The Ventral Tegmental Area is part of the brain’s Reward System, the neural circuits that generate feelings of pleasure and motivation.   It is this brain region that manufactures dopamine, the brain chemical that gives you the energy, focus, ecstasy and the drive to seek, find and keep a romantic partner.  Remarkably, the VTA also becomes active when one feels the rush of cocaine.

One of the scientists conclusions is that the state of romantic love is a natural addiction– we are addicted or obsessed with another person when we are in love, but it’s a very good addiction to have when the relationship is a functional one.

The Caudate is also part of the Reward System.  It lies in the middle of your head and looks a bit like a medium-sized shrimp–two shrimp, actually, as each hemisphere of the brain has its own Caudate.   The caudate and other regions of the striatum have connections to the cerebral cortex, the top, muti-folded layer of the brain with which we do our thinking.  It has connections, too, with memory areas and with the VTA.  Indeed, the Caudate integrates data from many brain regions.   No part of the brain ever works alone, and love is no exception.  We speculate that as all of our thoughts, feelings and motivations associated with romantic love assemble in the caudate when we experience intense romantic passion.

Activation of the VTA and striatum supports two primary hypotheses:   first, that intense romantic love is associated with the Reward System that runs on dopamine;  second, that romantic love is not an emotion or even a series of emotions (although we feel many emotions when we are in love).   Instead, it is primarily an instinctual drive, a motivation to acquire a mate: a desirable mating partner.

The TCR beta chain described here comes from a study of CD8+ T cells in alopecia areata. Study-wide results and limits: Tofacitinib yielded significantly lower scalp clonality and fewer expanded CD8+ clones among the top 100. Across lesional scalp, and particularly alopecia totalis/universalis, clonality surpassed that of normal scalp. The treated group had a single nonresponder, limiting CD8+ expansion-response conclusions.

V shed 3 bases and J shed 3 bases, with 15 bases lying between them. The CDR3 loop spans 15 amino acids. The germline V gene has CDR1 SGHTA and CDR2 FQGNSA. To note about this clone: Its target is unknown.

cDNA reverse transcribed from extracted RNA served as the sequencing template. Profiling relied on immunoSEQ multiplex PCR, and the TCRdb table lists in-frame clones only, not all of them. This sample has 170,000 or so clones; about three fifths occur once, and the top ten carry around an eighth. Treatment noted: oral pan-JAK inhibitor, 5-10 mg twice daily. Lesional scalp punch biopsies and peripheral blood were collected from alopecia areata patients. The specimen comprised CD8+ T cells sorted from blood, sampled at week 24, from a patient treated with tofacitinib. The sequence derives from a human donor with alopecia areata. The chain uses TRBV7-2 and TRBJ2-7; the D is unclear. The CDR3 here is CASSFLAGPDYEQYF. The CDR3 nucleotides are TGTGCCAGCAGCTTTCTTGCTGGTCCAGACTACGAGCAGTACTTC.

Interestingly, the degree of passion individuals studied felt actually correlated with the degree of their activity in a few important brain regions.  In short, what these subjects said they felt was an accurate report of what was actually happening in their brain.

Curiously, participants in these studies all showed a deactivation in the amygdala:  when lovers looked at their lovers neural activity was less here than when they looked at the Neutral face.  The amygdala plays a significant role in generating fear and anger.  Is this why lovers often appear fearless when facing dire obstacles to their romance? Most likely yes.

All the lovers in these experiments used their cerebral cortex as they thought about their partner.  Cortical areas linked with emotion became active, too.

But these brain regions varied from one participant to the next, as you would expect.  No two people have the same personality; no two share the same memories, hopes and dreams; no two romances are exactly alike.

But the basic feeling of human romantic love is universal—emanating from ancient pathways that humans share with birds and other mammals, pathways that orchestrate basic reflex and survival systems, pathways that produce one of the world’s most powerful feelings: human romantic love.